Posted by: Biohazard | Link to this comment | 02-28-10 5:12 PM
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82: Oh. Well, you're treating the address bar like a search bar, so yeah, if it's designed to assume you might do that, it will be that for you. You are contributing to the problem, you!


Posted by: parsimon | Link to this comment | 02-28-10 5:17 PM
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A question, which is similar to but not the same as other questions discussed here before: it's likely that a couple of months from now I'll find myself in or around Santa Fe with one day to kill (and a rental car). I've previously walked all over Santa Fe, seen the art galleries, been to the O'Keefe museum, and done some hiking at Bandelier. I could do more of that, but if I wanted to go somewhere I haven't been to before, where should I go? teo, is Chaco a reasonable day trip, or would it require too much driving to make it worth going to without an overnight stay?


Posted by: essear | Link to this comment | 02-28-10 5:23 PM
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O'Keeffe.


Posted by: essear | Link to this comment | 02-28-10 5:24 PM
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Essear, have you heard the new New Pornographers release?


Posted by: k-sky | Link to this comment | 02-28-10 5:34 PM
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Roswell isn't far. It's a long shot, but if you get abducted by aliens and they don't do the mind-wipe correctly, you could learn enough to get that Nobel in Physics.


Posted by: Moby Hick | Link to this comment | 02-28-10 5:36 PM
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That game had nothing but upside for USians. If we won, we would have had the joy of being able to make fun of Canada for losing at its own national sport. Since we lost, no one cares, because no one cares about hockey (OK, Minnesota, Michigan, and maybe upstate NY/New England).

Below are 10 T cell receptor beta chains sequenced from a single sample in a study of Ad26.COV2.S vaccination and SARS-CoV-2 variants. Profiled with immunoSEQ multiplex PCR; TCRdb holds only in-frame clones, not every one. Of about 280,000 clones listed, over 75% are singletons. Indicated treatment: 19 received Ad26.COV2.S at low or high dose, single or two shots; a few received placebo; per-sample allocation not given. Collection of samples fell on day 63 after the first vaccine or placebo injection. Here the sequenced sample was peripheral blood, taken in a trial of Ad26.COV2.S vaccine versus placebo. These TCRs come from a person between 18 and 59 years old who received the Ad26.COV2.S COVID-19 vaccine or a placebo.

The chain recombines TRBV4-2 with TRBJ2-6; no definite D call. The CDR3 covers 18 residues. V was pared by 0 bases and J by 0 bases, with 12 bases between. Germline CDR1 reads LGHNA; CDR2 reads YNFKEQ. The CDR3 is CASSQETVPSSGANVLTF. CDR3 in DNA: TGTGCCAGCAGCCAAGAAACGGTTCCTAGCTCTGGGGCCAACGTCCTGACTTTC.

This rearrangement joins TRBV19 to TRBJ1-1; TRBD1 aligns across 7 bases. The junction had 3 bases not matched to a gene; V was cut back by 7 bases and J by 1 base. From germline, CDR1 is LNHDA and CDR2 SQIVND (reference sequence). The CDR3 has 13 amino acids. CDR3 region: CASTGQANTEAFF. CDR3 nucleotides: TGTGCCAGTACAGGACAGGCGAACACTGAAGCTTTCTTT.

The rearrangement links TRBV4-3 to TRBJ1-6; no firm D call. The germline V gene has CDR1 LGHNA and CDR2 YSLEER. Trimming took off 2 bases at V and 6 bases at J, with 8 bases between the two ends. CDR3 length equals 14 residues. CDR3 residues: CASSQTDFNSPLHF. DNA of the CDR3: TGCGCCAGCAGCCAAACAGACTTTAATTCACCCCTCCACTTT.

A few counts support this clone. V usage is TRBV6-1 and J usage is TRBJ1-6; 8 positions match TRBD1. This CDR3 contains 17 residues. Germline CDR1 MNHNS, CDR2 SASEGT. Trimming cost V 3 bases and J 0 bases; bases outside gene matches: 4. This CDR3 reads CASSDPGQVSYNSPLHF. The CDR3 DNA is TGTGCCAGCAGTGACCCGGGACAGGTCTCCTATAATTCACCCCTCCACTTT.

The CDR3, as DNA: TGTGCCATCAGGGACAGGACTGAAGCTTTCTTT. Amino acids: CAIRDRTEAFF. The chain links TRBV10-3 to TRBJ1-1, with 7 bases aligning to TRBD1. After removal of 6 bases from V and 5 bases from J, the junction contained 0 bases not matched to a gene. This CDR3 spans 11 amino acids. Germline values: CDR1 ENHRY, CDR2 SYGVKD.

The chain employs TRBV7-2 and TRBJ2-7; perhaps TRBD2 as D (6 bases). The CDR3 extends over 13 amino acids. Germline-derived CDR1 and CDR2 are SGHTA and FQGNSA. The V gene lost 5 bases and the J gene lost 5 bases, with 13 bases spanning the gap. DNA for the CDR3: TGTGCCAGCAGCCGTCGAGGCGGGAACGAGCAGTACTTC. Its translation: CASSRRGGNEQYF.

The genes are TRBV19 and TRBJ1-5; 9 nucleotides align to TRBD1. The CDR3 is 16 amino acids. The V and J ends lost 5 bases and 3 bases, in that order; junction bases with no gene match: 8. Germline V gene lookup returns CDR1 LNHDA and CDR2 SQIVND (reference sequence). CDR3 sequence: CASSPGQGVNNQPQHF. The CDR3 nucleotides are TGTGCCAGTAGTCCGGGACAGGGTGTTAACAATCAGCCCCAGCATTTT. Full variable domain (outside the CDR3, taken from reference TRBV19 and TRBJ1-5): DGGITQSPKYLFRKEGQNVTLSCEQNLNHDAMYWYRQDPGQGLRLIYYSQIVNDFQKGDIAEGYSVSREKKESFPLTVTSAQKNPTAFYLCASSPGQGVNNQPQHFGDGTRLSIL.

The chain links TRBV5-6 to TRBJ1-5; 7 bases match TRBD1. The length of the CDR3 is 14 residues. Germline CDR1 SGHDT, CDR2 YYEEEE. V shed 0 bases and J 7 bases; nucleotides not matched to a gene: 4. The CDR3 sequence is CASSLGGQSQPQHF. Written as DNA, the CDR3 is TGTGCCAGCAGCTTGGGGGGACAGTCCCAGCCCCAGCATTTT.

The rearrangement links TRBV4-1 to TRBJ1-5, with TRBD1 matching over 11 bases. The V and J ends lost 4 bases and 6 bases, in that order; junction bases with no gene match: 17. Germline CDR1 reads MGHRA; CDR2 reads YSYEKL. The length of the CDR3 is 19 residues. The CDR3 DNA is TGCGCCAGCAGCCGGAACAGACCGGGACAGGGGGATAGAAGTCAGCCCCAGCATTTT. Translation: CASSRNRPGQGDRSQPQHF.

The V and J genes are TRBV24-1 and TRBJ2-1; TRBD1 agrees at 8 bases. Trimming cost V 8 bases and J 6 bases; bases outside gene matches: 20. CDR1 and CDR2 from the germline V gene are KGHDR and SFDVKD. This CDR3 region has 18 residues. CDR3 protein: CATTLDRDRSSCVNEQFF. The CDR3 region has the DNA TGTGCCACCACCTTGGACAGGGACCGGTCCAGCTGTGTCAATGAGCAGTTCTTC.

Personally, I'm kind of happy to have avoided giving Canadians one more thing to be self-righteously resentful of the United States about.


Posted by: Robert Halford | Link to this comment | 02-28-10 6:03 PM
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87: No! Listening to that mp3 now. It's not immediately grabbing me the way my first listen of "My Rights Versus Yours" did, but I'll give it time. Has the rest of the album leaked onto the net? (I will, of course, buy the CD the day it comes out....)

I wish they would announce US tour dates. I need to make sure I don't miss out on my fix. It's been nearly a year and a half now.


Posted by: essear | Link to this comment | 02-28-10 6:08 PM
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Pete Maxwell's place out in Ft. Sumner.


Posted by: CharleyCarp | Link to this comment | 02-28-10 6:14 PM
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A Canadian friend residing in B.C. reports that $6 billion were outlaid for the Vancouver Olympics, while BC's child poverty rate is the worst in Canada, with cuts to health care, schools and the arts concomitant. Oh, shit.

I haven't had the heart or guts to ask whether there's any justification in terms of provincial income in excess of $6 billion that's then slated to go to public services.


Posted by: parsimon | Link to this comment | 02-28-10 6:28 PM
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92: Plus lots of homeless people got the 'Greyhound cure' in the last few months.


Posted by: Natilo Paennim | Link to this comment | 02-28-10 6:37 PM
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Why would they expect the Olympics to generate significant provincial income?


Posted by: Cryptic ned | Link to this comment | 02-28-10 6:38 PM
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I just saw a guy self-medicating with the "Greyhound cure." Not that his sign used those exact words.


Posted by: Moby Hick | Link to this comment | 02-28-10 6:39 PM
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Why would anybody ever expect the olympics (especially the winter olympics) to be anything other than a giant financial disaster for the host city?


Posted by: Sifu Tweety | Link to this comment | 02-28-10 6:40 PM